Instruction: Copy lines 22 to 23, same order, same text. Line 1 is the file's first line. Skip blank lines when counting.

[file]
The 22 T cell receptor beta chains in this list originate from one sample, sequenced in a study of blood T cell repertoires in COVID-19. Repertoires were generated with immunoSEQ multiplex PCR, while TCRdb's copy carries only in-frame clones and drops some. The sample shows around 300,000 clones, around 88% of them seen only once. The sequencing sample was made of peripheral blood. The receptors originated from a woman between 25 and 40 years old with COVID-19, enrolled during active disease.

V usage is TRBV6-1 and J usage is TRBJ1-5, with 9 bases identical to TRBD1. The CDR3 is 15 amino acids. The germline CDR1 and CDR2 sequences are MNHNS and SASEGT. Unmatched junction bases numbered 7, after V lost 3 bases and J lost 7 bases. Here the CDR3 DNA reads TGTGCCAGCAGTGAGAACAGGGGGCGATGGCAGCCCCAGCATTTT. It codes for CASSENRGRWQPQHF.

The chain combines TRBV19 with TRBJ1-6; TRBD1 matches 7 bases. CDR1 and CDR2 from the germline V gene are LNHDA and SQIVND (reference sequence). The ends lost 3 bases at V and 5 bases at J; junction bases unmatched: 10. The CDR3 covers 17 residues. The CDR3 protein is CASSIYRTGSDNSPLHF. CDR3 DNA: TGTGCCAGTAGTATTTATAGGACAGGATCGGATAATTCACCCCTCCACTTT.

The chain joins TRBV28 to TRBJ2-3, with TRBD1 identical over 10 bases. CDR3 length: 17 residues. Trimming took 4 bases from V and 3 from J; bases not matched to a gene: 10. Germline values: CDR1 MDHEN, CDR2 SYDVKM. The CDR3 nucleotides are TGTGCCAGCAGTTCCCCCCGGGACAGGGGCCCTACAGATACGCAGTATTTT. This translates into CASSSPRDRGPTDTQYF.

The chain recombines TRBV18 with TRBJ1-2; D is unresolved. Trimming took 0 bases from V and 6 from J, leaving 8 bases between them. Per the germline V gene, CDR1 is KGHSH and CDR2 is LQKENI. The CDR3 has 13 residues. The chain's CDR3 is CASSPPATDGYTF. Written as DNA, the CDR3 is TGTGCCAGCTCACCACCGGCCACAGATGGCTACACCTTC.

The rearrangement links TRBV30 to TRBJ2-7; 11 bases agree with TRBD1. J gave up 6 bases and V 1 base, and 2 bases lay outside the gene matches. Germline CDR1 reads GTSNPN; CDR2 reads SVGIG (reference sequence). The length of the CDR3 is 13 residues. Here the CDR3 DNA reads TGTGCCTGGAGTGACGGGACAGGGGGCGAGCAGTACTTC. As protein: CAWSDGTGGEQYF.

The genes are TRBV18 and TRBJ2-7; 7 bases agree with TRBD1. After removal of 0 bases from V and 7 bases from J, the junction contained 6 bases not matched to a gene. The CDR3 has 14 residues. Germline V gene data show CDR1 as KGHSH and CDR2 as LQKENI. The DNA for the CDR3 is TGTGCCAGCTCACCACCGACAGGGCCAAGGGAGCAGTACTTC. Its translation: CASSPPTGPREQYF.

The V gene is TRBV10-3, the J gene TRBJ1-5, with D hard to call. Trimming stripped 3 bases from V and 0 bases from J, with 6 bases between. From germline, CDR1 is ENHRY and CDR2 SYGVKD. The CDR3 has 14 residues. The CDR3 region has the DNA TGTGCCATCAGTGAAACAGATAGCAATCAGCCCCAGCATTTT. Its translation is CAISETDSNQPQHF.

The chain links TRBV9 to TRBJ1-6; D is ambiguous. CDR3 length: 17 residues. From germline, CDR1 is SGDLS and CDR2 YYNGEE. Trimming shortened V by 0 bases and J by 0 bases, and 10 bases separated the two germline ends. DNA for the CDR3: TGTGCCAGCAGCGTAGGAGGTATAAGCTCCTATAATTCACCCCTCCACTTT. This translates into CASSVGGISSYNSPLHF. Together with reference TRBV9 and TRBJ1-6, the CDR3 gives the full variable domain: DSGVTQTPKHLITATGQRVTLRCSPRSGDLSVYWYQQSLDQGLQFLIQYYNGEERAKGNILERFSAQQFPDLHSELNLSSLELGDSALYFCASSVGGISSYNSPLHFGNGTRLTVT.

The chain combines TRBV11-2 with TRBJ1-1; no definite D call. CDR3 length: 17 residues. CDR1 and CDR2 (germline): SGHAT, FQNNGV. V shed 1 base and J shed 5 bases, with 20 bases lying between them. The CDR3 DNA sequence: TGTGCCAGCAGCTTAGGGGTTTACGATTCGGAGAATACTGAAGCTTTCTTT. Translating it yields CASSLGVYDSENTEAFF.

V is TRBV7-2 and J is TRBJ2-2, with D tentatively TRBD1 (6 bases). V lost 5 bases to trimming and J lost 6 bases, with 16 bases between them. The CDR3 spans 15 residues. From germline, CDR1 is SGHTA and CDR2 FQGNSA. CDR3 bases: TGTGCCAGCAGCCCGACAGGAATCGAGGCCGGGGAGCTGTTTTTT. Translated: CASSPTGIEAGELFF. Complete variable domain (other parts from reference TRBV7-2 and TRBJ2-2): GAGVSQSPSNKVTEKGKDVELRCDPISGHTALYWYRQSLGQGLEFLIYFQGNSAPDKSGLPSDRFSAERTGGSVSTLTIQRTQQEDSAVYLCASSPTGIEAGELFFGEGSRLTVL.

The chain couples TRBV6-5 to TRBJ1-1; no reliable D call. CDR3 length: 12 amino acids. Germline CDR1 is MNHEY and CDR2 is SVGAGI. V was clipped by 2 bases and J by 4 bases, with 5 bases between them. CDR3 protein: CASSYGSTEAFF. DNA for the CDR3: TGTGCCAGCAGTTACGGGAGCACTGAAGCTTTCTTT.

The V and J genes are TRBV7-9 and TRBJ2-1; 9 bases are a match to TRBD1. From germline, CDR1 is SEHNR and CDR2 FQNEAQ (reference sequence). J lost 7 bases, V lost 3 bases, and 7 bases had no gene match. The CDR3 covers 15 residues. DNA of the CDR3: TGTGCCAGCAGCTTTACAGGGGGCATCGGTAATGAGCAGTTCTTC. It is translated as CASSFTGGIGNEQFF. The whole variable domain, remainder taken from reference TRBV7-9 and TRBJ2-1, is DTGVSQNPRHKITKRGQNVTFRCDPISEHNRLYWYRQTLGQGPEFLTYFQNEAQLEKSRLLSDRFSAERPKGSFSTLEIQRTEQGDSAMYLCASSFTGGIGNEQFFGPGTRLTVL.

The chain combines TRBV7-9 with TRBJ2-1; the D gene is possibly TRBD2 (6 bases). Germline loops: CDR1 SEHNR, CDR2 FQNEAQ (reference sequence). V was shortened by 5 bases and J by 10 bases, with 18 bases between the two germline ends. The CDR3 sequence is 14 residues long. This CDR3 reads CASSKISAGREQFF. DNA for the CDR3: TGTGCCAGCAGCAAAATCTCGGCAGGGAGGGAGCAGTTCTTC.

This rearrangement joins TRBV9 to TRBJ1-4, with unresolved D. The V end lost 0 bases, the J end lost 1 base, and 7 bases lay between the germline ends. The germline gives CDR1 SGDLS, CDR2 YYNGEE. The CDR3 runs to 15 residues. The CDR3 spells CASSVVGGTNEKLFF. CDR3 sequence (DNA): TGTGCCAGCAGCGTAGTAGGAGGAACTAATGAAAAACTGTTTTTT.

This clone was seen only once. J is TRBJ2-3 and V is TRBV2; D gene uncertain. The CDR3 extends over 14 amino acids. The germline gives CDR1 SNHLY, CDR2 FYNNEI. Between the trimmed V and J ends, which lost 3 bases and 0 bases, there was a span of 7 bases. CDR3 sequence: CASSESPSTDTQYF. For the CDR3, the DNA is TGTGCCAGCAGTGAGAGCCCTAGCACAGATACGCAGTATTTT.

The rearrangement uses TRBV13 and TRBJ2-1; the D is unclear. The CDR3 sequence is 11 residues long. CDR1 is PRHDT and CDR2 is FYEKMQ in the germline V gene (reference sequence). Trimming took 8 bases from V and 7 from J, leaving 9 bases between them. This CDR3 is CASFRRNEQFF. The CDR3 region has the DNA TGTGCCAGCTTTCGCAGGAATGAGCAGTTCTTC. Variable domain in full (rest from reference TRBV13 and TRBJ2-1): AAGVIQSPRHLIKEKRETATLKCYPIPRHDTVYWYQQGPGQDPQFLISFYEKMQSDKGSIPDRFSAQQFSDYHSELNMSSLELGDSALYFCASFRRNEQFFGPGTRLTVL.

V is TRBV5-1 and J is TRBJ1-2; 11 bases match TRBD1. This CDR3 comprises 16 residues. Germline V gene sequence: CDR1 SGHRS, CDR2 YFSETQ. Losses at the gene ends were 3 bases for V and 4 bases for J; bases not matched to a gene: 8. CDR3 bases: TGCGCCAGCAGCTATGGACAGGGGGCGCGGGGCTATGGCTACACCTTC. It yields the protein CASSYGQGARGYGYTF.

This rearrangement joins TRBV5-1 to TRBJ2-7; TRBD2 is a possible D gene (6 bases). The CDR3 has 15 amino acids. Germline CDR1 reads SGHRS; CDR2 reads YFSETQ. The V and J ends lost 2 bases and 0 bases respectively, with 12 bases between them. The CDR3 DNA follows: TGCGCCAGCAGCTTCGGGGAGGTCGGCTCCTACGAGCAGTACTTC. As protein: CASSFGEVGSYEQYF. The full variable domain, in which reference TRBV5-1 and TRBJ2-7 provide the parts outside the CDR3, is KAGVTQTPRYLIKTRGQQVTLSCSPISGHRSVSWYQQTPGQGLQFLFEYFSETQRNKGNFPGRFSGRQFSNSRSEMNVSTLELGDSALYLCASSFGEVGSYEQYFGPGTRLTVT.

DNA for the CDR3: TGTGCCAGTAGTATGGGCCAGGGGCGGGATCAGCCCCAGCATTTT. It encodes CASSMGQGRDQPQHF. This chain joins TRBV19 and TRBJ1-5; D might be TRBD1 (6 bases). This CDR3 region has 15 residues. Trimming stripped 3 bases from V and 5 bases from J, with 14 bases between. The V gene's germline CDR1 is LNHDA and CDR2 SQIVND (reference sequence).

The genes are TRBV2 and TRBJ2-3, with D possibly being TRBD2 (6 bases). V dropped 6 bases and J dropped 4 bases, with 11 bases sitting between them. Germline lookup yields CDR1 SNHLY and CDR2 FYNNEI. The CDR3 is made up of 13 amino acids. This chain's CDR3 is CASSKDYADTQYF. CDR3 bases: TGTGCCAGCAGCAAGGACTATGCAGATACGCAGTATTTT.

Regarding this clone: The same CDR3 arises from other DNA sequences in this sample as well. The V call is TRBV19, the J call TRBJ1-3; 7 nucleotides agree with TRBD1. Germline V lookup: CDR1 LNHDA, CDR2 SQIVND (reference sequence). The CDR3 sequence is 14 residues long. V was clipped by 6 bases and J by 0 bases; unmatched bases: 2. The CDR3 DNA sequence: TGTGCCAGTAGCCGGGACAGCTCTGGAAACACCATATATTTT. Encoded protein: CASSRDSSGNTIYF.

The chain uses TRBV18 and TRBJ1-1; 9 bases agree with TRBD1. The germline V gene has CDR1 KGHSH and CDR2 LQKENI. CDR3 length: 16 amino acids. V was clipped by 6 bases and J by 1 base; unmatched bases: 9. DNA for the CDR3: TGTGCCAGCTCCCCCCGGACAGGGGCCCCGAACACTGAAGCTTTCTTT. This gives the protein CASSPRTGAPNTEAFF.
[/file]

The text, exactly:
Regarding this clone: The same CDR3 arises from other DNA sequences in this sample as well. The V call is TRBV19, the J call TRBJ1-3; 7 nucleotides agree with TRBD1. Germline V lookup: CDR1 LNHDA, CDR2 SQIVND (reference sequence). The CDR3 sequence is 14 residues long. V was clipped by 6 bases and J by 0 bases; unmatched bases: 2. The CDR3 DNA sequence: TGTGCCAGTAGCCGGGACAGCTCTGGAAACACCATATATTTT. Encoded protein: CASSRDSSGNTIYF.

The chain uses TRBV18 and TRBJ1-1; 9 bases agree with TRBD1. The germline V gene has CDR1 KGHSH and CDR2 LQKENI. CDR3 length: 16 amino acids. V was clipped by 6 bases and J by 1 base; unmatched bases: 9. DNA for the CDR3: TGTGCCAGCTCCCCCCGGACAGGGGCCCCGAACACTGAAGCTTTCTTT. This gives the protein CASSPRTGAPNTEAFF.